Let's Make Robots!

omniBOT (aka Jon Tyler) autonomous roaming

Autonomous Roaming using 3 holonomic wheels

As promised, I added one more vid of omniBOT (aka Jon Tyler) to this listing.  J.T. is an autonomous roamer with three servos attached to holonomic wheels. Code is pbasic using a Basic Stamp and BOE serial with a USB converter stick. The code was revised from a bi-directional platform to that of a three wheeled holonomic platform. omniBOT navigates using a Ping sensor.  His routines are fairly efficient; avoiding and navigating around most obstacles.  The general chassis build took less than a couple hours.  The programming added considerable time to the project given I had to figure out the geometry of the holonomic wheels and adapt bi directional code to purpose.  Most of his components are leftovers from previous bot builds. Thanks to Parallax, Budget Robotics, Acroname, and Folgers for the coffee can lid. More to come.

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If you just watch the sensor it just seems to knowingly float along while a bunch of unassociated things whirl below it. Great stuff. I heard that James A. Folger thinks you are a very talented person.

Holonomic movement is cool.  And Folgers keeps me awake late at night so I can mess with autonomous machines.  Take care.

First off very nice and clean design. Also nice scanning movments via that drive system.

I do have a small question. How did you go about attaching the omni wheels to the servos?



I simply clear epoxied a servo horn onto each wheel.  The wheel then affixes to the servo axle with the set screw.  I trimmed the ends off four horns and applied the epoxy and lightly clamped that sucker.  Just make sure your servo horn hole and wheel hole are aligned perfectly...or else you'll end up with holonomic wobble.   If you don't like the clear epoxy route, you can seek an alternate assembly pathway.  There's all sorts of gizmos for attaching wheels onto motors and servos nowadays.  There is an old Acroname tutorial concerning this very topic.  I included the address link below...


Hope this is helpful.  Thanks for the comment.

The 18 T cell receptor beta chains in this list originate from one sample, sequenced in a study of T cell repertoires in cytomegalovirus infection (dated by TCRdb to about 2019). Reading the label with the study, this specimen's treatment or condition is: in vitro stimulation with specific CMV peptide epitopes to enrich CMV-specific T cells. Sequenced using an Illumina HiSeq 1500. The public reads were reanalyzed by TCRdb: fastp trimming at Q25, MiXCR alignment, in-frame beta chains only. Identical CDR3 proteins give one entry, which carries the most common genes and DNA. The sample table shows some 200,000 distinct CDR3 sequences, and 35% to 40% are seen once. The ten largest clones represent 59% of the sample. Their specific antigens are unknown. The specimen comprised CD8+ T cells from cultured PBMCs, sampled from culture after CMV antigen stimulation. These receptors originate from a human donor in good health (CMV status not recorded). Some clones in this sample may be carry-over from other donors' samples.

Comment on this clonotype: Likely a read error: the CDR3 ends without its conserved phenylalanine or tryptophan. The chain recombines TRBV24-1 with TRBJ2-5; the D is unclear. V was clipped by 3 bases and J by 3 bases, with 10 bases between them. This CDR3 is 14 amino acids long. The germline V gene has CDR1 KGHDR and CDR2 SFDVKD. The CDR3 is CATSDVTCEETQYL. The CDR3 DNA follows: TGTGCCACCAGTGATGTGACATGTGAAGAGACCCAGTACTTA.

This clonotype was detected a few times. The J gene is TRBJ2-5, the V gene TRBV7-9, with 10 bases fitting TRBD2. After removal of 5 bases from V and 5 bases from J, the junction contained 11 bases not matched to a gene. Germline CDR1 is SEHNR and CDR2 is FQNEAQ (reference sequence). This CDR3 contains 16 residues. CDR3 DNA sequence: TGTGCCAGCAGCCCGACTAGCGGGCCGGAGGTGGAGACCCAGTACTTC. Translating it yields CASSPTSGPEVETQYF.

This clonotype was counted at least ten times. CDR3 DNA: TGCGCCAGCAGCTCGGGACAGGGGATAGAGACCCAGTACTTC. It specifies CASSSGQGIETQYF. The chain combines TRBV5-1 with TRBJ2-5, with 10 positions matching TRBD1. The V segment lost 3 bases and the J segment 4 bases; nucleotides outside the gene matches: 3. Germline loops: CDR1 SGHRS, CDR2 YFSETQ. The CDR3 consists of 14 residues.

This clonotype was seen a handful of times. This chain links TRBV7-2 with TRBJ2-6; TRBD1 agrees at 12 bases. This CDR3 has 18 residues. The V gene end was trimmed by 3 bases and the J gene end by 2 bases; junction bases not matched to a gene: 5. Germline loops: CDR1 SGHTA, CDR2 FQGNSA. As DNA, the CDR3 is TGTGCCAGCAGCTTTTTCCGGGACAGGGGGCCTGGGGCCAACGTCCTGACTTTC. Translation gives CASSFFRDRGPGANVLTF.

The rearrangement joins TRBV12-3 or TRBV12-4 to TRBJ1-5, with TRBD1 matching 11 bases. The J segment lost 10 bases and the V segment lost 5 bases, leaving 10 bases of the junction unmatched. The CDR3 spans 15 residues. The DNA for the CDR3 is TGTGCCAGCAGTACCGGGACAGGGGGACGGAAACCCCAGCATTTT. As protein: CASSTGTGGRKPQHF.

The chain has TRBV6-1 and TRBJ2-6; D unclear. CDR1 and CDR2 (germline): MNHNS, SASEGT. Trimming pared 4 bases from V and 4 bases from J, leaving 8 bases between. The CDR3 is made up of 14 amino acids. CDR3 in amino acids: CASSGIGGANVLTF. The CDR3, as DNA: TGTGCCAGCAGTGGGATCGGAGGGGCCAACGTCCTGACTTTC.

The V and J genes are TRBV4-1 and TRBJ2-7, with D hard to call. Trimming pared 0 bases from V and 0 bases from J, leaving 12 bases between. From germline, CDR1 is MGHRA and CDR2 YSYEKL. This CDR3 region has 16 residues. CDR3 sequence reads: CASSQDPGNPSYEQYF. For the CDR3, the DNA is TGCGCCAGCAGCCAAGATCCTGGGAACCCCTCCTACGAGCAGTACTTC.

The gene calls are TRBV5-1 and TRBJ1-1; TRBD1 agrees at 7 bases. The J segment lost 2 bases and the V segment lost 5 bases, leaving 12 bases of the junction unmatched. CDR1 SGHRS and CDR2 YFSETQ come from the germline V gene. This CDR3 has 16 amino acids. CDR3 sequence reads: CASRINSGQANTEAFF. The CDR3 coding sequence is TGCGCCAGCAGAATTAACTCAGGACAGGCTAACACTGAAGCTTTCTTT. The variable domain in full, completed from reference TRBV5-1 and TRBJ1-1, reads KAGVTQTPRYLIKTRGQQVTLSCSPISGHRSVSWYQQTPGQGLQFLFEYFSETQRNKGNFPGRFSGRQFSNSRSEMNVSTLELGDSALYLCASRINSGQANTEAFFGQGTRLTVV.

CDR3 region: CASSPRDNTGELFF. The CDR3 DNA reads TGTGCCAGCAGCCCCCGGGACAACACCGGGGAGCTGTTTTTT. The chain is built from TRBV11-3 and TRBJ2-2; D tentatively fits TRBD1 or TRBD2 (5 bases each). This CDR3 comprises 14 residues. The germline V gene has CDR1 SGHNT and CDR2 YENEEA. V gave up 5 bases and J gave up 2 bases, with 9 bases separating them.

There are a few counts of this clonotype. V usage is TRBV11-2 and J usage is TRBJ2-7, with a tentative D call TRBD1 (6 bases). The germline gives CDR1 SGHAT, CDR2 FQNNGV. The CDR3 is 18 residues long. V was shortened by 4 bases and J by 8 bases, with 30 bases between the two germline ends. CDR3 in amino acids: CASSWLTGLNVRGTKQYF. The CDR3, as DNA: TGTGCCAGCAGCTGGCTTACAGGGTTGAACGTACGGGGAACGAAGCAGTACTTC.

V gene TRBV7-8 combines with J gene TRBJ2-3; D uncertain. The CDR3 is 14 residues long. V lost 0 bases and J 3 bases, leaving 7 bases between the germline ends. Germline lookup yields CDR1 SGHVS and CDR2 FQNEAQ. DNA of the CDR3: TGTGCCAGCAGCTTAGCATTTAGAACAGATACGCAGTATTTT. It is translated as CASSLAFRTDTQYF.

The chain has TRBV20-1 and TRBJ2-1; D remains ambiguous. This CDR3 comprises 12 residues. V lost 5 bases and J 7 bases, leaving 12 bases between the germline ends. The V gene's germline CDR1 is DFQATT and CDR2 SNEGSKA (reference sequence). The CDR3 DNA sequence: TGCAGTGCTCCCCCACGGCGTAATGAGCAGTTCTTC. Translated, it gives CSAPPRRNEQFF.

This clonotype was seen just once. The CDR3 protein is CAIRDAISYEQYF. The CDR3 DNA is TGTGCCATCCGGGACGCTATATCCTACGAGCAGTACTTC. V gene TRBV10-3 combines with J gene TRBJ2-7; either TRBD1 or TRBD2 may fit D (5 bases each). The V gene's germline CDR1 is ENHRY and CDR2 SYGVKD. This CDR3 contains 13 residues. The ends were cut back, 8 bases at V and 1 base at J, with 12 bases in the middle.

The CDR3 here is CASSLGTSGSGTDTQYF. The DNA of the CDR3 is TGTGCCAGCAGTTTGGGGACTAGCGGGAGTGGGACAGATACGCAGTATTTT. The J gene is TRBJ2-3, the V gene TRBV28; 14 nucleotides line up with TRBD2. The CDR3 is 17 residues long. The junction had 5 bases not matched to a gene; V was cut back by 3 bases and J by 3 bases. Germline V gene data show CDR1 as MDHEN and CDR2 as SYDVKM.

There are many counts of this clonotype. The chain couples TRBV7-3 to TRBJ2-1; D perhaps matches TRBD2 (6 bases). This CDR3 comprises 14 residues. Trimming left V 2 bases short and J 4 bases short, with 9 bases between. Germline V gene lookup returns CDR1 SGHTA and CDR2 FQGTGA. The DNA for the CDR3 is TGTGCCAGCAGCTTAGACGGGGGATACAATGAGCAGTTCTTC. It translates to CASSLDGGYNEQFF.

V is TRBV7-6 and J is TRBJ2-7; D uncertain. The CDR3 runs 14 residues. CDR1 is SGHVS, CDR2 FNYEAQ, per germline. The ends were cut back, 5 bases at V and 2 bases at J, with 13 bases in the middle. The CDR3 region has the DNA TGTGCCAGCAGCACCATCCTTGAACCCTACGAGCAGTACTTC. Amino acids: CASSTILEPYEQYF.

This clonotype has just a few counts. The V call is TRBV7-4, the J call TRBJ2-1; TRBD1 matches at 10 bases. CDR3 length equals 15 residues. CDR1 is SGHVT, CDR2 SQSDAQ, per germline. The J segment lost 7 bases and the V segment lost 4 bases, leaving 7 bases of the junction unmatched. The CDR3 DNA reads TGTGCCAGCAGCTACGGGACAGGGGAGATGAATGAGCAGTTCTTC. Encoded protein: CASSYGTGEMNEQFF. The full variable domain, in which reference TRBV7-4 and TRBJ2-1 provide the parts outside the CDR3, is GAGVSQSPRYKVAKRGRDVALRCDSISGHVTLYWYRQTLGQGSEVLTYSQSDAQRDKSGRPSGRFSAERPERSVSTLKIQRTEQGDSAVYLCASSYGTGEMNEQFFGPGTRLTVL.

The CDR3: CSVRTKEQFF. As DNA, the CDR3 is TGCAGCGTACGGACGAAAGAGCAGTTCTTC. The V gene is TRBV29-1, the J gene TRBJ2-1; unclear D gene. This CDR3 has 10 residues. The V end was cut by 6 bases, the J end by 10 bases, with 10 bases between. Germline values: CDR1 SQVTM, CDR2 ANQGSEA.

Have you though about switching from a stamp to arduino?



I actually have delved into the Arduino.  It's just that I have a few of these BOEs lying around with Basic Stamps plugged into them.  I am Stamp happy.  Arduino seems very flexible and a bit more cost effective.  Plus the Arduino community has grown dramatically.  So, yes, I do plan on jumping into Arduino with both feet in the future.  Thanks for the comment.

 I am also a fan of the basic stamp and use the BS2PE stamp for my robots. I experimented with 4 wheel omniwheel robots last year without much sucess. I think rubber or silicon coated wheels would work much better. Put that idea on the shelf until until wheels get better. Higher speed DC motors I have also seen and a bit better. Check some of my older stuff under Prettybird on this site. I am moving in the direction of using the Parallax Propeller chip. Your 3 wheel design does seem to work a bit better. I was wondering if you could send be the code. As I mentioned, I also use basic stamp some and like the BS2PE because you don't have to change the servo and freqout commands like you do with other higher power basic stamps.

Thanks for the comment.  There are fairly good wheel choices available now.  Just do a web search and you'll find bunches of sources for these wheels.  The holonomic wheels I used for my omniBOT are 4cm black poly with 8mm center bore that I found through the Acroname Robotics website.  The black rubberized feature grants proper friction that the plastic wheels do not.  They also have larger diameter wheels.  The larger diameter is best for carpeted surfaces.  A gear motor would afford the proper torque for any surface.  I used standard Parallax continuous rotation servos for this bot.  With proper torque, the movement geometry is really cool with 4 wheels, affording multiple degrees of movement depending on spin and rate of spin of each wheel.  Gear motors would work better on a four wheel chassis.  A regular four wheel drive chassis design with holonomic wheels provides and entirely different robot programming experience.  Everything changes when holonomic wheels are brought into the picture.  truly cool.